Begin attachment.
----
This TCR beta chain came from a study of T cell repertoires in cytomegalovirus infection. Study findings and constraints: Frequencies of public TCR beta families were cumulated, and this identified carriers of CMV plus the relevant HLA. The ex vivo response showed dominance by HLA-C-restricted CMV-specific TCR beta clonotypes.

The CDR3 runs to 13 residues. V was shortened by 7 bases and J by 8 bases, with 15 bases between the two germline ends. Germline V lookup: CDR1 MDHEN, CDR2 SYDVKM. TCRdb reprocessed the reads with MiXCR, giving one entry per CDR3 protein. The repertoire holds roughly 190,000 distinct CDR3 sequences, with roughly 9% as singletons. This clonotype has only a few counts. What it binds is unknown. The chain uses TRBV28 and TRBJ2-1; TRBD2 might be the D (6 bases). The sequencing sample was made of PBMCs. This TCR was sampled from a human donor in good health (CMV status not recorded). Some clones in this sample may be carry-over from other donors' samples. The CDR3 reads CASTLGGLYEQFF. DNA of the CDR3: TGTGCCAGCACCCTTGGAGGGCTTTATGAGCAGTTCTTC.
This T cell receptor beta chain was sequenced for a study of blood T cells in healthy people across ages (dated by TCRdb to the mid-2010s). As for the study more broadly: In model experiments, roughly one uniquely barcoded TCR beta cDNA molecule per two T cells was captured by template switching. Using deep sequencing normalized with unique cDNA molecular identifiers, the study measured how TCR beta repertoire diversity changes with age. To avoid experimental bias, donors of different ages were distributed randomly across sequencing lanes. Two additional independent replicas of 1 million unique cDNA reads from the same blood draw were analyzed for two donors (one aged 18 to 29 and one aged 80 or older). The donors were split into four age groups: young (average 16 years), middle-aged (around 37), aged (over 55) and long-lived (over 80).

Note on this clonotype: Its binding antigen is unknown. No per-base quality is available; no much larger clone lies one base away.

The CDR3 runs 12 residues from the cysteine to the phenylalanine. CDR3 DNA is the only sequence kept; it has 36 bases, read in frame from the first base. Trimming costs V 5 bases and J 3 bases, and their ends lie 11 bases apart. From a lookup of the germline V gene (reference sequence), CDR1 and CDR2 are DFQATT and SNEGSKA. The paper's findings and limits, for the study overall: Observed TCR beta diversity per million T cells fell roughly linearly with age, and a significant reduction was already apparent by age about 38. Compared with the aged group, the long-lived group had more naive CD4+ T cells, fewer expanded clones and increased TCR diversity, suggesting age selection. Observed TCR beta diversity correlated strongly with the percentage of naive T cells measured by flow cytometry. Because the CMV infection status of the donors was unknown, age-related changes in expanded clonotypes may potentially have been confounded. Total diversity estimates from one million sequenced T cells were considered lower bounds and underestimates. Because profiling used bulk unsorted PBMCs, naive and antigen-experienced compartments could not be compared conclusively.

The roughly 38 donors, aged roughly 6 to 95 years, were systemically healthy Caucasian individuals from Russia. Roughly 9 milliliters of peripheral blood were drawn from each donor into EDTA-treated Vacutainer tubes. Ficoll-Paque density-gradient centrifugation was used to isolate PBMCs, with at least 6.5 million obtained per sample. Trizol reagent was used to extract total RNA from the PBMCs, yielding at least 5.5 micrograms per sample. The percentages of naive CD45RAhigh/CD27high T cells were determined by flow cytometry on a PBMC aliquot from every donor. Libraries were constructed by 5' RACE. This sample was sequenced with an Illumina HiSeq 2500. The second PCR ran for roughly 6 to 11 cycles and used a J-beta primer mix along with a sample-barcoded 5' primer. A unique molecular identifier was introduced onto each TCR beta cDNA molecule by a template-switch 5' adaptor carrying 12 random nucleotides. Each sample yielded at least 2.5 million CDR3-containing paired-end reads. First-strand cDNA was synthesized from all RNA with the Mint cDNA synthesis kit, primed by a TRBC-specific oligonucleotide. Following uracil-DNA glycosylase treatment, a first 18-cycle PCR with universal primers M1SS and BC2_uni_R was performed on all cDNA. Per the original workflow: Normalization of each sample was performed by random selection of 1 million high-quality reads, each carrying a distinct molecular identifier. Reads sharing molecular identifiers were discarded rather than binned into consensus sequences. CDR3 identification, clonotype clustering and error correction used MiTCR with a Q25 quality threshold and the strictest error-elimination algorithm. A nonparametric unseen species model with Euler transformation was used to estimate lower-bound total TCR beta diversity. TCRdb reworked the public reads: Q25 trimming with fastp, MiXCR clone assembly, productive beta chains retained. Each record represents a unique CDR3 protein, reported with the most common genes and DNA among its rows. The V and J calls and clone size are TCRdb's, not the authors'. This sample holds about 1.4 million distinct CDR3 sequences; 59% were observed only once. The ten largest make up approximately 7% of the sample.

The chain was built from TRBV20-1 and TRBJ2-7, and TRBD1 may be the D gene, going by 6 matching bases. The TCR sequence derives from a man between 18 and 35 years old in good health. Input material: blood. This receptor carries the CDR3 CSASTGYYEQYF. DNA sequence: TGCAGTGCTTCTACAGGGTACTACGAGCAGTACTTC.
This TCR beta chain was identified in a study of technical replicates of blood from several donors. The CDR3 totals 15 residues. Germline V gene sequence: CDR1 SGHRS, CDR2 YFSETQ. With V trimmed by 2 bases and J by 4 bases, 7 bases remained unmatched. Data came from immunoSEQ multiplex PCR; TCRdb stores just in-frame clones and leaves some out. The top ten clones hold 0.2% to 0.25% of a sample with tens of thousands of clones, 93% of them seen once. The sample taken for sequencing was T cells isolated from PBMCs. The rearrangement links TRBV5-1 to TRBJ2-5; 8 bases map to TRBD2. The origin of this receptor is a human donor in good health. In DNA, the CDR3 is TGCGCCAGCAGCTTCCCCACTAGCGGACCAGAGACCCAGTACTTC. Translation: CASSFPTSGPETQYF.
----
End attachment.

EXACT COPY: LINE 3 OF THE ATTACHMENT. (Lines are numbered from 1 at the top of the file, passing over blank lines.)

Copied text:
This T cell receptor beta chain was sequenced for a study of blood T cells in healthy people across ages (dated by TCRdb to the mid-2010s). As for the study more broadly: In model experiments, roughly one uniquely barcoded TCR beta cDNA molecule per two T cells was captured by template switching. Using deep sequencing normalized with unique cDNA molecular identifiers, the study measured how TCR beta repertoire diversity changes with age. To avoid experimental bias, donors of different ages were distributed randomly across sequencing lanes. Two additional independent replicas of 1 million unique cDNA reads from the same blood draw were analyzed for two donors (one aged 18 to 29 and one aged 80 or older). The donors were split into four age groups: young (average 16 years), middle-aged (around 37), aged (over 55) and long-lived (over 80).